Without prompting, I had to assume the "October" article is the lead, or feature. I surmised that simply because it was the first story. However being pushed lower than the image of the compass, I'm drawn to believe the "President Missing" is the feature. Now the reader is subconsciously confused.

Note how the triangle of images; the apple, the oak leaf, and the compass, all compete for importance in the arrival space of the newsletter. They seem to have somewhat equal weight, and therefore shout equally for my attention. Chances are, I'll go for the compass simply because of the pointing devices.

Additionally, there's the problem with the stem of the oak leaf pointing off the page to the left. We would strive to have the reader understand the parts of the front page, and instinctively begin tumbling into the content flow immediately upon arrival. We want to help them get at the information, and get at it with minimum work and frustration.

The editor must declare what the feature article will be, then make the others subordinate. We do that by position on the page, and any visual devices used.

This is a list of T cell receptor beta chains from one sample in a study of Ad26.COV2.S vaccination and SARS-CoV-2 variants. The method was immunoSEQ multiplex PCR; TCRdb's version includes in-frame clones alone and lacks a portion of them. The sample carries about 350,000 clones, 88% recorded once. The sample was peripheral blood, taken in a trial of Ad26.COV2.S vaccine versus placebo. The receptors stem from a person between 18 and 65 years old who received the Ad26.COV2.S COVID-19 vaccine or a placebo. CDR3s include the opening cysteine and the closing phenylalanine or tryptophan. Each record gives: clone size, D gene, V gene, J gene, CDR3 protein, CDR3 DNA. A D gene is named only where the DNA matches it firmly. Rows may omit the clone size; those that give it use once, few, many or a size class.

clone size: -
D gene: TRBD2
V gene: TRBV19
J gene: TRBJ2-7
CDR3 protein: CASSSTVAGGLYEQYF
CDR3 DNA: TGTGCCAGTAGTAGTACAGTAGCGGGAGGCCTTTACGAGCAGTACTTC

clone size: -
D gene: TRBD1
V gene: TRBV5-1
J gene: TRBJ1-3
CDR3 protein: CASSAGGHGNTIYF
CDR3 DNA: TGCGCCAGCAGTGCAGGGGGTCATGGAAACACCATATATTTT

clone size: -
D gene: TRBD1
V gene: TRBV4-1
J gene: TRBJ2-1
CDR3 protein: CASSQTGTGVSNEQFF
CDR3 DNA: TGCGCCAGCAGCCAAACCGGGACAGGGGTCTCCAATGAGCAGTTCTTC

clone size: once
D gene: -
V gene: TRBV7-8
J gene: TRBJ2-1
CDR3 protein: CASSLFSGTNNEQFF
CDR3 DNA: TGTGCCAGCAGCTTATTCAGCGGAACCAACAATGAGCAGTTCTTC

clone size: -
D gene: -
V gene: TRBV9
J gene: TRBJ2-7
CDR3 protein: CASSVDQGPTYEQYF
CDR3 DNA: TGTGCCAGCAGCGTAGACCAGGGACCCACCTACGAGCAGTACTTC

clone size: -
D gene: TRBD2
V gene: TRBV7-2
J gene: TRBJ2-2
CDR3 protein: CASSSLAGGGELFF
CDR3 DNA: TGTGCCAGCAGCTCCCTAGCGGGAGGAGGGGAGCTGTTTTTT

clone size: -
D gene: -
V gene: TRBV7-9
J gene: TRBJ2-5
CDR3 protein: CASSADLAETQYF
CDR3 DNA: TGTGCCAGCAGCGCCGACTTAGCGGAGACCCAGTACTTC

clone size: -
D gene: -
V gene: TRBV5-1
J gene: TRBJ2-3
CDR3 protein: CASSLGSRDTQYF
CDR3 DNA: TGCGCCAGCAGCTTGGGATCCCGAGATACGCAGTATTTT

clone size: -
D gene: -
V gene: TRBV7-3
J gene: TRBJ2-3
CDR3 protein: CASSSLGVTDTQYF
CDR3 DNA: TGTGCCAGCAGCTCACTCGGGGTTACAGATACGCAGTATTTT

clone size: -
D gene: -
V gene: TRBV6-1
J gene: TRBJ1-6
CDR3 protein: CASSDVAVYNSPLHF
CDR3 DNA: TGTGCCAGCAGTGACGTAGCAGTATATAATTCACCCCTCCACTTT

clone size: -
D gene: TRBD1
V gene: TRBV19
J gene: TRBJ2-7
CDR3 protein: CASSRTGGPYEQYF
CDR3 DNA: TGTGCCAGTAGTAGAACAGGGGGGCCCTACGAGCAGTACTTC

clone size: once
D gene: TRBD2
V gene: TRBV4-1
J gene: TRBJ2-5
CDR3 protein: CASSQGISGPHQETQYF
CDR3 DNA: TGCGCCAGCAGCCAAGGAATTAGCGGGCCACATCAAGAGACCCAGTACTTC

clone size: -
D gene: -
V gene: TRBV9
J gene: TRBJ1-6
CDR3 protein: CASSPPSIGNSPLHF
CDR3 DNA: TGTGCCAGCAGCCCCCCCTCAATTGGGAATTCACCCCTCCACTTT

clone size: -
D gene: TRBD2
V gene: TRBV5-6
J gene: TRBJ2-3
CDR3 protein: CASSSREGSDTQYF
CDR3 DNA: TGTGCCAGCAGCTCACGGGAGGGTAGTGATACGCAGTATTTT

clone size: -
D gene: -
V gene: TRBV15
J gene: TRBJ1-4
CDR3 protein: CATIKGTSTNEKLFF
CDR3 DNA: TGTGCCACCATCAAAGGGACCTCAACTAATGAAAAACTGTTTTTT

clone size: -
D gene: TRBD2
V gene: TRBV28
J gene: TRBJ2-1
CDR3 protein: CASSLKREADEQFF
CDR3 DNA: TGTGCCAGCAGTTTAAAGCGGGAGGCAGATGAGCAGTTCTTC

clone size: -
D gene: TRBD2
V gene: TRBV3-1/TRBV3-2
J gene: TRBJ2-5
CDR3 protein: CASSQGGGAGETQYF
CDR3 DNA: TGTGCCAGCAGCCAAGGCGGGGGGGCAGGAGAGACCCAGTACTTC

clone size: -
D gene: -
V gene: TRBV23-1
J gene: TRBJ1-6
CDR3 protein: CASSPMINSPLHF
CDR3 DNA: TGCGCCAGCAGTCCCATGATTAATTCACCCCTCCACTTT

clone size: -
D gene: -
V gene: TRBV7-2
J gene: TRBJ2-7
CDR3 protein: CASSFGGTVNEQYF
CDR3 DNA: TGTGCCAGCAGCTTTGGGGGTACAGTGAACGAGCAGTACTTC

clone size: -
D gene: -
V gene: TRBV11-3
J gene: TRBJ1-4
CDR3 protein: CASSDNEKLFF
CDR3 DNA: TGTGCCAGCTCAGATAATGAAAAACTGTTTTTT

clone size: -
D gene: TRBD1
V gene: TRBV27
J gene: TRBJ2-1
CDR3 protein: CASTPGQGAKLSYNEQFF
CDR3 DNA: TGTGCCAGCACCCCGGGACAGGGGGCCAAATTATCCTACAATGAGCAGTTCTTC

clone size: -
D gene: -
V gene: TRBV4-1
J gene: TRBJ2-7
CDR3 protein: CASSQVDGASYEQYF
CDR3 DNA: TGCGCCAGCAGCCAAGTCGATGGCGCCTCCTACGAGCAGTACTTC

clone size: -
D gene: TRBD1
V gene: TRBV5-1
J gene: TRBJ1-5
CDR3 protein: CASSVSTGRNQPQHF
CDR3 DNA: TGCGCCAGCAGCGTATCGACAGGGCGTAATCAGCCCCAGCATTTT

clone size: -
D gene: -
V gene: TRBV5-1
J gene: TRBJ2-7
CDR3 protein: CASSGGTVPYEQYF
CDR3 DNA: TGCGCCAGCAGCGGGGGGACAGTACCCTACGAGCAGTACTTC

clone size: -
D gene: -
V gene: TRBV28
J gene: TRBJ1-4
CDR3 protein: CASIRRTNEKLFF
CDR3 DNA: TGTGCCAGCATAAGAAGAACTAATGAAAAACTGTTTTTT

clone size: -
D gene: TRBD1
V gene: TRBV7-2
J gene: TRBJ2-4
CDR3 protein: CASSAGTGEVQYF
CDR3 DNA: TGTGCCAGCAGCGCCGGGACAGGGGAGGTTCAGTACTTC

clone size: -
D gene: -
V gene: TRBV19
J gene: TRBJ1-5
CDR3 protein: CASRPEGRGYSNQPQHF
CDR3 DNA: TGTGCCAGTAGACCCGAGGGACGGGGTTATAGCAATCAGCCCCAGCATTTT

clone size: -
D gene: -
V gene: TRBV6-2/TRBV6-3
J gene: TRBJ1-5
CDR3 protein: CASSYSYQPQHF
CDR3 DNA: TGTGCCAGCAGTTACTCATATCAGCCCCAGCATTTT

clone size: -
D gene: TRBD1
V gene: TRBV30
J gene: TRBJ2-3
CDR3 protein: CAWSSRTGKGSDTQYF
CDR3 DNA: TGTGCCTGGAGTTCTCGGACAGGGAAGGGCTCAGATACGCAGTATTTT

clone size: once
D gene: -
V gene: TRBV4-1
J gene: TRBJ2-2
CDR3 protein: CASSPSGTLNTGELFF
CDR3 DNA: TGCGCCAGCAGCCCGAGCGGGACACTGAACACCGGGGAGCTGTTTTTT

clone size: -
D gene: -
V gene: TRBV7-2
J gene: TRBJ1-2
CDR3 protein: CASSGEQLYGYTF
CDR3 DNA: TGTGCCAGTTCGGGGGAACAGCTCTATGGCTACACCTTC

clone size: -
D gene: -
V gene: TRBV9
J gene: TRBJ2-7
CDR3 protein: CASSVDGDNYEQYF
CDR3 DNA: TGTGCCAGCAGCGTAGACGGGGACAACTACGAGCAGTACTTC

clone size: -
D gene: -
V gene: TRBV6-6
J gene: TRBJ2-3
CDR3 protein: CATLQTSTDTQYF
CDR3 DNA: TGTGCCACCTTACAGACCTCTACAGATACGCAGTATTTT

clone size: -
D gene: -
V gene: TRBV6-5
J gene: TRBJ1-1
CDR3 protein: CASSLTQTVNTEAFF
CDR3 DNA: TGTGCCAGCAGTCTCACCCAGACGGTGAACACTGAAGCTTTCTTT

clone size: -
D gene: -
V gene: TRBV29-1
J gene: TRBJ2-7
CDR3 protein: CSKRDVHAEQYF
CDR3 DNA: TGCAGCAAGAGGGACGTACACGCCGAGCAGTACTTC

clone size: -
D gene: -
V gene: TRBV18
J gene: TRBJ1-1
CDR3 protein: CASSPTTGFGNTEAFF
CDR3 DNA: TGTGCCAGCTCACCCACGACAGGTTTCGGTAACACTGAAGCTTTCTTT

3 - Weight and positioning of anchor elements

By anchor elements we mean things that appear in every issue like the Masthead and the table of contents. These elements are secondary and expected by the reader, so they don't need primary positioning.

I won't comment on the fact that the boxes don't line up. We'll blame that on a mechanical problem at printing time. (Grin)

When evaluating the weight and positioning of anchor elements we have to ask how we want the reader to proceed. In this case, both boxes form a rigid and obvious wall down the right side of the page. This makes them very important. They actually stop the reader flow into the content well.

Perhaps these might be better to the left, as a starting point, or beneath the lead copy... which brings me to the next point...

4 - Reader eye flow.

Where you put things on the page, and how they flow is a critical consideration in any publication. Remember that the reader's eye falls somewhere in the upper, left-hand quadrant of the page, then instantly does a lazy 'Z' shaped scan to the lower right, then returns to the upper half of the page (if sufficiently stimulated) to begin reading. They'll always do that, you can count on it.

So, we're challenged in arranging visual and editorial elements to support that eye flow. We also have to support gravity, because the eye always falls, or wants to move down the page.

Reader eye flow is also critically dependant on a number of wordsmithing rules. The typography in this newsletter needs some refinement to promote reader eye flow, but I'll get to that later.